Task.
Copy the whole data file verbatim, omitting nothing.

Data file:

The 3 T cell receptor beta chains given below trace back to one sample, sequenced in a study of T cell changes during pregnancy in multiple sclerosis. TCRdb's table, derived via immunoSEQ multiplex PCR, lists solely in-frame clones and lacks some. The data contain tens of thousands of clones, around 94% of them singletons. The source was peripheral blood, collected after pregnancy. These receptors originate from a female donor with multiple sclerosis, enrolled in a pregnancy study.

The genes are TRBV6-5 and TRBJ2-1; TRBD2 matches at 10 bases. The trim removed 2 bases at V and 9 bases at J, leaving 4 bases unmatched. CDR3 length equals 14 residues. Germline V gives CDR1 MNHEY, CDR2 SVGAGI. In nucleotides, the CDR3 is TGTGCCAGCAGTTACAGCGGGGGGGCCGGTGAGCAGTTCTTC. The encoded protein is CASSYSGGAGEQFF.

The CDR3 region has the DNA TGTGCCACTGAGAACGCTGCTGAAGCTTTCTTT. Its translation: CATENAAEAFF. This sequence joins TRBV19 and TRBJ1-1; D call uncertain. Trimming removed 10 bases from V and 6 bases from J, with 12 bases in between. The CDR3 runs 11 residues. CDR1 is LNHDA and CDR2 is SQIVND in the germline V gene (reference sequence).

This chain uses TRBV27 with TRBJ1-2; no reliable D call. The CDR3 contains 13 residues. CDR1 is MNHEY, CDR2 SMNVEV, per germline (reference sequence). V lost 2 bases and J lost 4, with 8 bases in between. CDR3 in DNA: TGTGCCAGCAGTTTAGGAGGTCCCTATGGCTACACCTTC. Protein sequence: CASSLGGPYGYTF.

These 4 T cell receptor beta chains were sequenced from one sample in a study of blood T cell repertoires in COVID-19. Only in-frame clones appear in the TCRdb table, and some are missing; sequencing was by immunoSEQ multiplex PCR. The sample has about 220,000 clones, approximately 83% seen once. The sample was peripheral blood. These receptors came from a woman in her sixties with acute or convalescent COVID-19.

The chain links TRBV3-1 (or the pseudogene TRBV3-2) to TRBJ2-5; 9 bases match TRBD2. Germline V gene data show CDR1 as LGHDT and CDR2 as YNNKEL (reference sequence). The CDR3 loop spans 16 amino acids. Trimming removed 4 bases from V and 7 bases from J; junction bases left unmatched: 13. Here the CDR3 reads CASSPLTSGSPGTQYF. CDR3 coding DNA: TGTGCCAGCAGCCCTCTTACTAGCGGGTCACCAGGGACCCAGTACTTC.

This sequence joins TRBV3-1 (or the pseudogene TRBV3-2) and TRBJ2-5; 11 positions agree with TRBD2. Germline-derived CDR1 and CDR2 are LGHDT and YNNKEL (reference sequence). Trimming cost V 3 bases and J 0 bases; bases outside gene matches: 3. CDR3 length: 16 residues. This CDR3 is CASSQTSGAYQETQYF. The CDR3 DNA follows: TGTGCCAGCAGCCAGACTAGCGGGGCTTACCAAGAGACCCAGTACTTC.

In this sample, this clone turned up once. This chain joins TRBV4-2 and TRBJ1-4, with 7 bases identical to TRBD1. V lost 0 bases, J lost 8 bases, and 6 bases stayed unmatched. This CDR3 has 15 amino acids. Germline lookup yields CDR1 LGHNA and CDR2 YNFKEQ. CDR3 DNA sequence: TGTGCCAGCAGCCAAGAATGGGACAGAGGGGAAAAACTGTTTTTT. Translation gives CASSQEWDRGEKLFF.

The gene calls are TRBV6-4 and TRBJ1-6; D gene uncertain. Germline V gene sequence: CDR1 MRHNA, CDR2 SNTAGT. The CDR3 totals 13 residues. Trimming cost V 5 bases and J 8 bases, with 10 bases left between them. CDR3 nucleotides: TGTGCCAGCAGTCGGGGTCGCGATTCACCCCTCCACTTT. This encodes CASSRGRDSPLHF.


The 3 T cell receptor beta chains given below trace back to one sample, sequenced in a study of T cell changes during pregnancy in multiple sclerosis. TCRdb's table, derived via immunoSEQ multiplex PCR, lists solely in-frame clones and lacks some. The data contain tens of thousands of clones, around 94% of them singletons. The source was peripheral blood, collected after pregnancy. These receptors originate from a female donor with multiple sclerosis, enrolled in a pregnancy study.

The genes are TRBV6-5 and TRBJ2-1; TRBD2 matches at 10 bases. The trim removed 2 bases at V and 9 bases at J, leaving 4 bases unmatched. CDR3 length equals 14 residues. Germline V gives CDR1 MNHEY, CDR2 SVGAGI. In nucleotides, the CDR3 is TGTGCCAGCAGTTACAGCGGGGGGGCCGGTGAGCAGTTCTTC. The encoded protein is CASSYSGGAGEQFF.

The CDR3 region has the DNA TGTGCCACTGAGAACGCTGCTGAAGCTTTCTTT. Its translation: CATENAAEAFF. This sequence joins TRBV19 and TRBJ1-1; D call uncertain. Trimming removed 10 bases from V and 6 bases from J, with 12 bases in between. The CDR3 runs 11 residues. CDR1 is LNHDA and CDR2 is SQIVND in the germline V gene (reference sequence).

This chain uses TRBV27 with TRBJ1-2; no reliable D call. The CDR3 contains 13 residues. CDR1 is MNHEY, CDR2 SMNVEV, per germline (reference sequence). V lost 2 bases and J lost 4, with 8 bases in between. CDR3 in DNA: TGTGCCAGCAGTTTAGGAGGTCCCTATGGCTACACCTTC. Protein sequence: CASSLGGPYGYTF.

These 4 T cell receptor beta chains were sequenced from one sample in a study of blood T cell repertoires in COVID-19. Only in-frame clones appear in the TCRdb table, and some are missing; sequencing was by immunoSEQ multiplex PCR. The sample has about 220,000 clones, approximately 83% seen once. The sample was peripheral blood. These receptors came from a woman in her sixties with acute or convalescent COVID-19.

The chain links TRBV3-1 (or the pseudogene TRBV3-2) to TRBJ2-5; 9 bases match TRBD2. Germline V gene data show CDR1 as LGHDT and CDR2 as YNNKEL (reference sequence). The CDR3 loop spans 16 amino acids. Trimming removed 4 bases from V and 7 bases from J; junction bases left unmatched: 13. Here the CDR3 reads CASSPLTSGSPGTQYF. CDR3 coding DNA: TGTGCCAGCAGCCCTCTTACTAGCGGGTCACCAGGGACCCAGTACTTC.

This sequence joins TRBV3-1 (or the pseudogene TRBV3-2) and TRBJ2-5; 11 positions agree with TRBD2. Germline-derived CDR1 and CDR2 are LGHDT and YNNKEL (reference sequence). Trimming cost V 3 bases and J 0 bases; bases outside gene matches: 3. CDR3 length: 16 residues. This CDR3 is CASSQTSGAYQETQYF. The CDR3 DNA follows: TGTGCCAGCAGCCAGACTAGCGGGGCTTACCAAGAGACCCAGTACTTC.

In this sample, this clone turned up once. This chain joins TRBV4-2 and TRBJ1-4, with 7 bases identical to TRBD1. V lost 0 bases, J lost 8 bases, and 6 bases stayed unmatched. This CDR3 has 15 amino acids. Germline lookup yields CDR1 LGHNA and CDR2 YNFKEQ. CDR3 DNA sequence: TGTGCCAGCAGCCAAGAATGGGACAGAGGGGAAAAACTGTTTTTT. Translation gives CASSQEWDRGEKLFF.

The gene calls are TRBV6-4 and TRBJ1-6; D gene uncertain. Germline V gene sequence: CDR1 MRHNA, CDR2 SNTAGT. The CDR3 totals 13 residues. Trimming cost V 5 bases and J 8 bases, with 10 bases left between them. CDR3 nucleotides: TGTGCCAGCAGTCGGGGTCGCGATTCACCCCTCCACTTT. This encodes CASSRGRDSPLHF.